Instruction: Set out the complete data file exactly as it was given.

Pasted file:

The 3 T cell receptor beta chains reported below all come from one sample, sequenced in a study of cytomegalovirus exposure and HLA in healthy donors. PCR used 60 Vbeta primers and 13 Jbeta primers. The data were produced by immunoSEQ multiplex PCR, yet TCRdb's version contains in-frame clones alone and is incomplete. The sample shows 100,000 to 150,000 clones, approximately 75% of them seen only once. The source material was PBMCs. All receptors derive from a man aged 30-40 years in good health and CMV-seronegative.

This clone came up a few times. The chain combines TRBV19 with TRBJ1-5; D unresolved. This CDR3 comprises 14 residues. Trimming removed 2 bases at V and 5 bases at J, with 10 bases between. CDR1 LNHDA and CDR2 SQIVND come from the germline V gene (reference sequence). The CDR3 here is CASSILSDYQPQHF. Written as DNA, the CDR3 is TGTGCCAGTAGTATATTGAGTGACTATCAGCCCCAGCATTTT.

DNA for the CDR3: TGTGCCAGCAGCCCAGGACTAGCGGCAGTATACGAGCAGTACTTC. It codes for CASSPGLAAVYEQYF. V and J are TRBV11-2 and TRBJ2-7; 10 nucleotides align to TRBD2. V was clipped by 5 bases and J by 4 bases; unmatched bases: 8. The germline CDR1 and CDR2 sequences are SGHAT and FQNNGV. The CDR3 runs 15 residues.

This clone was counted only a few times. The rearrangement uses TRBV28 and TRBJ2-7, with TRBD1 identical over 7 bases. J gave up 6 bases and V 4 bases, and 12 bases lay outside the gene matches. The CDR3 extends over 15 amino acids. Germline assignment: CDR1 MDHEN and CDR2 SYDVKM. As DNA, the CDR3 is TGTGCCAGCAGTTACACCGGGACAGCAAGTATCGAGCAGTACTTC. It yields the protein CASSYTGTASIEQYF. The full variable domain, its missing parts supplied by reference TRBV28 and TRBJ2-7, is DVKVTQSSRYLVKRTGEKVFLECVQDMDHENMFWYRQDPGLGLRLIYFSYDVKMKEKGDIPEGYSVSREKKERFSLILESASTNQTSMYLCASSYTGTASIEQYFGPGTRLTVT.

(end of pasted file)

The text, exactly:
The 3 T cell receptor beta chains reported below all come from one sample, sequenced in a study of cytomegalovirus exposure and HLA in healthy donors. PCR used 60 Vbeta primers and 13 Jbeta primers. The data were produced by immunoSEQ multiplex PCR, yet TCRdb's version contains in-frame clones alone and is incomplete. The sample shows 100,000 to 150,000 clones, approximately 75% of them seen only once. The source material was PBMCs. All receptors derive from a man aged 30-40 years in good health and CMV-seronegative.

This clone came up a few times. The chain combines TRBV19 with TRBJ1-5; D unresolved. This CDR3 comprises 14 residues. Trimming removed 2 bases at V and 5 bases at J, with 10 bases between. CDR1 LNHDA and CDR2 SQIVND come from the germline V gene (reference sequence). The CDR3 here is CASSILSDYQPQHF. Written as DNA, the CDR3 is TGTGCCAGTAGTATATTGAGTGACTATCAGCCCCAGCATTTT.

DNA for the CDR3: TGTGCCAGCAGCCCAGGACTAGCGGCAGTATACGAGCAGTACTTC. It codes for CASSPGLAAVYEQYF. V and J are TRBV11-2 and TRBJ2-7; 10 nucleotides align to TRBD2. V was clipped by 5 bases and J by 4 bases; unmatched bases: 8. The germline CDR1 and CDR2 sequences are SGHAT and FQNNGV. The CDR3 runs 15 residues.

This clone was counted only a few times. The rearrangement uses TRBV28 and TRBJ2-7, with TRBD1 identical over 7 bases. J gave up 6 bases and V 4 bases, and 12 bases lay outside the gene matches. The CDR3 extends over 15 amino acids. Germline assignment: CDR1 MDHEN and CDR2 SYDVKM. As DNA, the CDR3 is TGTGCCAGCAGTTACACCGGGACAGCAAGTATCGAGCAGTACTTC. It yields the protein CASSYTGTASIEQYF. The full variable domain, its missing parts supplied by reference TRBV28 and TRBJ2-7, is DVKVTQSSRYLVKRTGEKVFLECVQDMDHENMFWYRQDPGLGLRLIYFSYDVKMKEKGDIPEGYSVSREKKERFSLILESASTNQTSMYLCASSYTGTASIEQYFGPGTRLTVT.